Friday, May 17, 2013


I recently stumbled on this 1947 film version of one of my favorite novels, Nada, by Carmen Laforet.  It is not a very good screen adaptation.  The characters have little depth compared to those drawn in the novel, and there is not the sense of menace that comes across so forcefully in Laforet's account of the life of the impoverished and desperate family in post-war Barcelona.  Conchita Montes, who plays Andrea, is too old and too self-assured to play the part of the teen heroine. It may be that Montes was seen as appropriate for the part because it turns out she bore quite a resemblance to the author, Laforet, who had become instantly famous with the publication of her first novel.  There are also the facts that Montes was the girlfriend of the Director, Edgar Neville, and she had helped him to narrowly avoid a firing squad at the beginning of the Spanish Civil War in 1936.   In spite of the weaknesses, I still enjoyed watching the film, and the Spanish dialogue is beautifully spoken.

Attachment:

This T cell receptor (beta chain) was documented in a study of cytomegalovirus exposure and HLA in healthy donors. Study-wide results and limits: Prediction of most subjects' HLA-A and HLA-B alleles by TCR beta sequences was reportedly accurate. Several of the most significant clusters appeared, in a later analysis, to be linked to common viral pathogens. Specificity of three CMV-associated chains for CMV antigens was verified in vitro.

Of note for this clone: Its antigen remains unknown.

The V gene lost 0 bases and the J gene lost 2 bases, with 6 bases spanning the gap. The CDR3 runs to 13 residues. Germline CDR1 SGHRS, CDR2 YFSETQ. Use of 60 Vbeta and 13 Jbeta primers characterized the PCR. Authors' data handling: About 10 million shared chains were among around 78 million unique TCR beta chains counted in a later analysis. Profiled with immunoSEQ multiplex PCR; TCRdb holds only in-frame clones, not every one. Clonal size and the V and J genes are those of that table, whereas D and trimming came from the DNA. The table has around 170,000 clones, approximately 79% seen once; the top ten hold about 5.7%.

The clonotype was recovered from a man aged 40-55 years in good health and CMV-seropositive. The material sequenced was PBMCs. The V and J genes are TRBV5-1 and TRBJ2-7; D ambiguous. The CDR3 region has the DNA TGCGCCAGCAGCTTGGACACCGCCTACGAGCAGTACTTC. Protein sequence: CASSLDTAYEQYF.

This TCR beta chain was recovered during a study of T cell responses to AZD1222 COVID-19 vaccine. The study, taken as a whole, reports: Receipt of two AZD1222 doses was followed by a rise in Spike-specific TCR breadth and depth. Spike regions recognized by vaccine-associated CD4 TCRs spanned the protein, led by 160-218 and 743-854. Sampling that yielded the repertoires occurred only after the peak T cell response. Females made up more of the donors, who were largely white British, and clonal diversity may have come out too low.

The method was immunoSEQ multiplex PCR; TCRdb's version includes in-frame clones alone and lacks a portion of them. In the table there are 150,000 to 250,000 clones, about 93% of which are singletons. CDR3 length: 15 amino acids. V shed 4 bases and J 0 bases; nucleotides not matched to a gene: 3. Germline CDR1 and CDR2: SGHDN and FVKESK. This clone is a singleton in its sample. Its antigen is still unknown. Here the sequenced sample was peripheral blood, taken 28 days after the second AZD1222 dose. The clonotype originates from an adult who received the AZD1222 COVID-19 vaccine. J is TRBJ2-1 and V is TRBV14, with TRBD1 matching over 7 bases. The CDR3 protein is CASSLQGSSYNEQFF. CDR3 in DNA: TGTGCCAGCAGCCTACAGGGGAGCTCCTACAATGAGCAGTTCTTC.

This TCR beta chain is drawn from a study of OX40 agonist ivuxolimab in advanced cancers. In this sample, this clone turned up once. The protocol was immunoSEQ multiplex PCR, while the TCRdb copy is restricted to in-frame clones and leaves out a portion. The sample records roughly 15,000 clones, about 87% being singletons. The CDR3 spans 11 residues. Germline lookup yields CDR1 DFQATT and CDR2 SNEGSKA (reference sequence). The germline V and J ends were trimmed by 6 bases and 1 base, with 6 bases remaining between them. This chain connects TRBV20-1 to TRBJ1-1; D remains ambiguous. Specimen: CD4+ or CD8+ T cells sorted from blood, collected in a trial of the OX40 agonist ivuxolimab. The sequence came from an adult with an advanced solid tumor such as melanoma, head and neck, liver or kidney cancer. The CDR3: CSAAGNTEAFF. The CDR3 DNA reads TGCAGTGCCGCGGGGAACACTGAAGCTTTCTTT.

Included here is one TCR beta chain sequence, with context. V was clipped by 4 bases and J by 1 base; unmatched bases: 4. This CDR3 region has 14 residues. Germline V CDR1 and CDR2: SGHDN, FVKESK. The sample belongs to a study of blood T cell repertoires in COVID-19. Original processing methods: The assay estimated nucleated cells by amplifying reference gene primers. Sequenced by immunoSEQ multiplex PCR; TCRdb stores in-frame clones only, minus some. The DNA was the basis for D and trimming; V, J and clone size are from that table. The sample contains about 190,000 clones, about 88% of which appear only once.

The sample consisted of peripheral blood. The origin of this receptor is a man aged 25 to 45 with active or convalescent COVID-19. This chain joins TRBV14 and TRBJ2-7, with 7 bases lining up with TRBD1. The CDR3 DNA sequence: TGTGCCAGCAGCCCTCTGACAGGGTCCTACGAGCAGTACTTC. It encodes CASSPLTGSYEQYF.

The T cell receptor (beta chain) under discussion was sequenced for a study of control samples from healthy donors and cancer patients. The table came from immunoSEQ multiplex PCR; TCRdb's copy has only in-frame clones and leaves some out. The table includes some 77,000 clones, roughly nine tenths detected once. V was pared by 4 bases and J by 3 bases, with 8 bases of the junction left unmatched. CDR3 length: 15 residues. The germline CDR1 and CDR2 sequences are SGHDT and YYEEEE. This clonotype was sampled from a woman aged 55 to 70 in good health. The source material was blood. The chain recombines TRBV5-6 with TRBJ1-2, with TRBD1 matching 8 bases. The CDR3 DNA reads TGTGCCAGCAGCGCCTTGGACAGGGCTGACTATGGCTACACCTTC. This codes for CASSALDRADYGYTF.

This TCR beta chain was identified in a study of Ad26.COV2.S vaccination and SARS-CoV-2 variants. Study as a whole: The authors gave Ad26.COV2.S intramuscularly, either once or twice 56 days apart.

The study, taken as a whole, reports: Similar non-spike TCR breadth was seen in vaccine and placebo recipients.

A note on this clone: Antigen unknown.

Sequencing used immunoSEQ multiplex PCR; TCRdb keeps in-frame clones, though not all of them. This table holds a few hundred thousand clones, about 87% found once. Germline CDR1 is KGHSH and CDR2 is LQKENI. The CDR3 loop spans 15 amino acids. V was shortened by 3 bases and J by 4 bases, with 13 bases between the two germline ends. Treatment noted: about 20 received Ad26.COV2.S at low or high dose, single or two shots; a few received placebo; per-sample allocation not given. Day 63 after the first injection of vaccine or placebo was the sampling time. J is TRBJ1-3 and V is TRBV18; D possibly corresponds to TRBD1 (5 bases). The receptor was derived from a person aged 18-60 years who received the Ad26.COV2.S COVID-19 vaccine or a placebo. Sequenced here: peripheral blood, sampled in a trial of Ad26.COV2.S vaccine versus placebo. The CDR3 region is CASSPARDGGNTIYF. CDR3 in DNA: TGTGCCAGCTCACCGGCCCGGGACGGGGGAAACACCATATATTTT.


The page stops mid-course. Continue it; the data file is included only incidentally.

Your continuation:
I poked around in the Web a bit after watching the film and found that an English translation appeared in 2007 and that it was reviewed at the NY Times.  The reviewer naively assumes that Laforet was the only notable Spanish post-war woman writer, but does go on to give a pretty good over-view of the plot and the book's important literary qualities.

An even better English summary of the book and the life of the author is contained in the introduction to the1958 student edition from the Oxford University Press.  It can be viewed at no cost on the book's page.

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